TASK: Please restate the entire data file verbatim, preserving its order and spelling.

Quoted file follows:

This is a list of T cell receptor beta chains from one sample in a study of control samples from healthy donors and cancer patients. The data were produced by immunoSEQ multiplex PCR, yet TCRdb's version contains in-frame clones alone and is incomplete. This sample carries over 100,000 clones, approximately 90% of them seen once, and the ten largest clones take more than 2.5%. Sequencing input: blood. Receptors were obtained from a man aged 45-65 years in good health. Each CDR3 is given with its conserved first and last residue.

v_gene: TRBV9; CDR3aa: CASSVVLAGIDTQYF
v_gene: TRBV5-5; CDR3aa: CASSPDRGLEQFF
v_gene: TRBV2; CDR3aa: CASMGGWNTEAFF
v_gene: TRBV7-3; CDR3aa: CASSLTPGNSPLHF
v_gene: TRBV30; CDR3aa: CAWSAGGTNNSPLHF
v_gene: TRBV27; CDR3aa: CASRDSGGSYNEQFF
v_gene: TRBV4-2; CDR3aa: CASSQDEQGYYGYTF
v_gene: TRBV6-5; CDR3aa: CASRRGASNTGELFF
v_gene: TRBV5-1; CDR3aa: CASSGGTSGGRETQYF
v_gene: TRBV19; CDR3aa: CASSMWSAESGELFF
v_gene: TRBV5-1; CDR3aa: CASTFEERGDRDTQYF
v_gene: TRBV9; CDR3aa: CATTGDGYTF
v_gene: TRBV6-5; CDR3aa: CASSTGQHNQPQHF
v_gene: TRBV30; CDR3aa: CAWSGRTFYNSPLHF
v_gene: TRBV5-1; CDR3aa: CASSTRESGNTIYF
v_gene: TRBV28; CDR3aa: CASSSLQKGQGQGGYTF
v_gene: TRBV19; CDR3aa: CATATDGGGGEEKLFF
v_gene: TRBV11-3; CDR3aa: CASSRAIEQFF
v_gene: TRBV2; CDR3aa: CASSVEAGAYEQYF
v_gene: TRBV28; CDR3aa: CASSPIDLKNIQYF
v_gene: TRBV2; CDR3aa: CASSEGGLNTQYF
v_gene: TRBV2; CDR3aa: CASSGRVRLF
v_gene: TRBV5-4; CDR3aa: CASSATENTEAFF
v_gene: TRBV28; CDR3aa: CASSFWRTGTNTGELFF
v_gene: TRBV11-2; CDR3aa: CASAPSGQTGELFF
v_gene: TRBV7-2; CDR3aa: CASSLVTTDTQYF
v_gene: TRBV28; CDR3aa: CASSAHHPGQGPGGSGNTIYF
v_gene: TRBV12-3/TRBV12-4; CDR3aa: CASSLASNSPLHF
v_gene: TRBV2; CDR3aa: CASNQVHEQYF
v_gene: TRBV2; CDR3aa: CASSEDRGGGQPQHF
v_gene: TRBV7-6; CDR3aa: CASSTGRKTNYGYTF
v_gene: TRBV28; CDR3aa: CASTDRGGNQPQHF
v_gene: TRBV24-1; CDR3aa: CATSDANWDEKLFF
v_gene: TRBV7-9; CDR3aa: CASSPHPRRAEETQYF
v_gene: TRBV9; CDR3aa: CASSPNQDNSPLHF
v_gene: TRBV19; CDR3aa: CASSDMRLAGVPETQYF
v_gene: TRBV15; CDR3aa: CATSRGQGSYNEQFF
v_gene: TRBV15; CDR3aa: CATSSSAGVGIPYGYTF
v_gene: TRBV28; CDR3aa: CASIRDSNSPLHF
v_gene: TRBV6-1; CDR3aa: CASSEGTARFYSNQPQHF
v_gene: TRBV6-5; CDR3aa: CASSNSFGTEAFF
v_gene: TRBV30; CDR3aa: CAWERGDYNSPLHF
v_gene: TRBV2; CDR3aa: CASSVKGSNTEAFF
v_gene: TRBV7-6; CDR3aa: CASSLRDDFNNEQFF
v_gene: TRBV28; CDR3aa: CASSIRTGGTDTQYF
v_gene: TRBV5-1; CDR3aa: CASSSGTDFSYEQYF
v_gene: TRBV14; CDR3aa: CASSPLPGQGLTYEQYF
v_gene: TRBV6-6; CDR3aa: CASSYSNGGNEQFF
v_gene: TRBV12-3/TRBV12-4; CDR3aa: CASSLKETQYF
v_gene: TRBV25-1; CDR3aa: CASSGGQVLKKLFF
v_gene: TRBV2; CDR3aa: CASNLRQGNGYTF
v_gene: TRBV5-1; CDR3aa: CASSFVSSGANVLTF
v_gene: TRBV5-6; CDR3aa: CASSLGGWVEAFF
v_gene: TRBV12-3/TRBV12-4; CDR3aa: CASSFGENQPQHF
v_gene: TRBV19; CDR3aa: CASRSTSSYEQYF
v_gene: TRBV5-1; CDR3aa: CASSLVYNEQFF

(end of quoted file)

This is a list of T cell receptor beta chains from one sample in a study of control samples from healthy donors and cancer patients. The data were produced by immunoSEQ multiplex PCR, yet TCRdb's version contains in-frame clones alone and is incomplete. This sample carries over 100,000 clones, approximately 90% of them seen once, and the ten largest clones take more than 2.5%. Sequencing input: blood. Receptors were obtained from a man aged 45-65 years in good health. Each CDR3 is given with its conserved first and last residue.

v_gene: TRBV9; CDR3aa: CASSVVLAGIDTQYF
v_gene: TRBV5-5; CDR3aa: CASSPDRGLEQFF
v_gene: TRBV2; CDR3aa: CASMGGWNTEAFF
v_gene: TRBV7-3; CDR3aa: CASSLTPGNSPLHF
v_gene: TRBV30; CDR3aa: CAWSAGGTNNSPLHF
v_gene: TRBV27; CDR3aa: CASRDSGGSYNEQFF
v_gene: TRBV4-2; CDR3aa: CASSQDEQGYYGYTF
v_gene: TRBV6-5; CDR3aa: CASRRGASNTGELFF
v_gene: TRBV5-1; CDR3aa: CASSGGTSGGRETQYF
v_gene: TRBV19; CDR3aa: CASSMWSAESGELFF
v_gene: TRBV5-1; CDR3aa: CASTFEERGDRDTQYF
v_gene: TRBV9; CDR3aa: CATTGDGYTF
v_gene: TRBV6-5; CDR3aa: CASSTGQHNQPQHF
v_gene: TRBV30; CDR3aa: CAWSGRTFYNSPLHF
v_gene: TRBV5-1; CDR3aa: CASSTRESGNTIYF
v_gene: TRBV28; CDR3aa: CASSSLQKGQGQGGYTF
v_gene: TRBV19; CDR3aa: CATATDGGGGEEKLFF
v_gene: TRBV11-3; CDR3aa: CASSRAIEQFF
v_gene: TRBV2; CDR3aa: CASSVEAGAYEQYF
v_gene: TRBV28; CDR3aa: CASSPIDLKNIQYF
v_gene: TRBV2; CDR3aa: CASSEGGLNTQYF
v_gene: TRBV2; CDR3aa: CASSGRVRLF
v_gene: TRBV5-4; CDR3aa: CASSATENTEAFF
v_gene: TRBV28; CDR3aa: CASSFWRTGTNTGELFF
v_gene: TRBV11-2; CDR3aa: CASAPSGQTGELFF
v_gene: TRBV7-2; CDR3aa: CASSLVTTDTQYF
v_gene: TRBV28; CDR3aa: CASSAHHPGQGPGGSGNTIYF
v_gene: TRBV12-3/TRBV12-4; CDR3aa: CASSLASNSPLHF
v_gene: TRBV2; CDR3aa: CASNQVHEQYF
v_gene: TRBV2; CDR3aa: CASSEDRGGGQPQHF
v_gene: TRBV7-6; CDR3aa: CASSTGRKTNYGYTF
v_gene: TRBV28; CDR3aa: CASTDRGGNQPQHF
v_gene: TRBV24-1; CDR3aa: CATSDANWDEKLFF
v_gene: TRBV7-9; CDR3aa: CASSPHPRRAEETQYF
v_gene: TRBV9; CDR3aa: CASSPNQDNSPLHF
v_gene: TRBV19; CDR3aa: CASSDMRLAGVPETQYF
v_gene: TRBV15; CDR3aa: CATSRGQGSYNEQFF
v_gene: TRBV15; CDR3aa: CATSSSAGVGIPYGYTF
v_gene: TRBV28; CDR3aa: CASIRDSNSPLHF
v_gene: TRBV6-1; CDR3aa: CASSEGTARFYSNQPQHF
v_gene: TRBV6-5; CDR3aa: CASSNSFGTEAFF
v_gene: TRBV30; CDR3aa: CAWERGDYNSPLHF
v_gene: TRBV2; CDR3aa: CASSVKGSNTEAFF
v_gene: TRBV7-6; CDR3aa: CASSLRDDFNNEQFF
v_gene: TRBV28; CDR3aa: CASSIRTGGTDTQYF
v_gene: TRBV5-1; CDR3aa: CASSSGTDFSYEQYF
v_gene: TRBV14; CDR3aa: CASSPLPGQGLTYEQYF
v_gene: TRBV6-6; CDR3aa: CASSYSNGGNEQFF
v_gene: TRBV12-3/TRBV12-4; CDR3aa: CASSLKETQYF
v_gene: TRBV25-1; CDR3aa: CASSGGQVLKKLFF
v_gene: TRBV2; CDR3aa: CASNLRQGNGYTF
v_gene: TRBV5-1; CDR3aa: CASSFVSSGANVLTF
v_gene: TRBV5-6; CDR3aa: CASSLGGWVEAFF
v_gene: TRBV12-3/TRBV12-4; CDR3aa: CASSFGENQPQHF
v_gene: TRBV19; CDR3aa: CASRSTSSYEQYF
v_gene: TRBV5-1; CDR3aa: CASSLVYNEQFF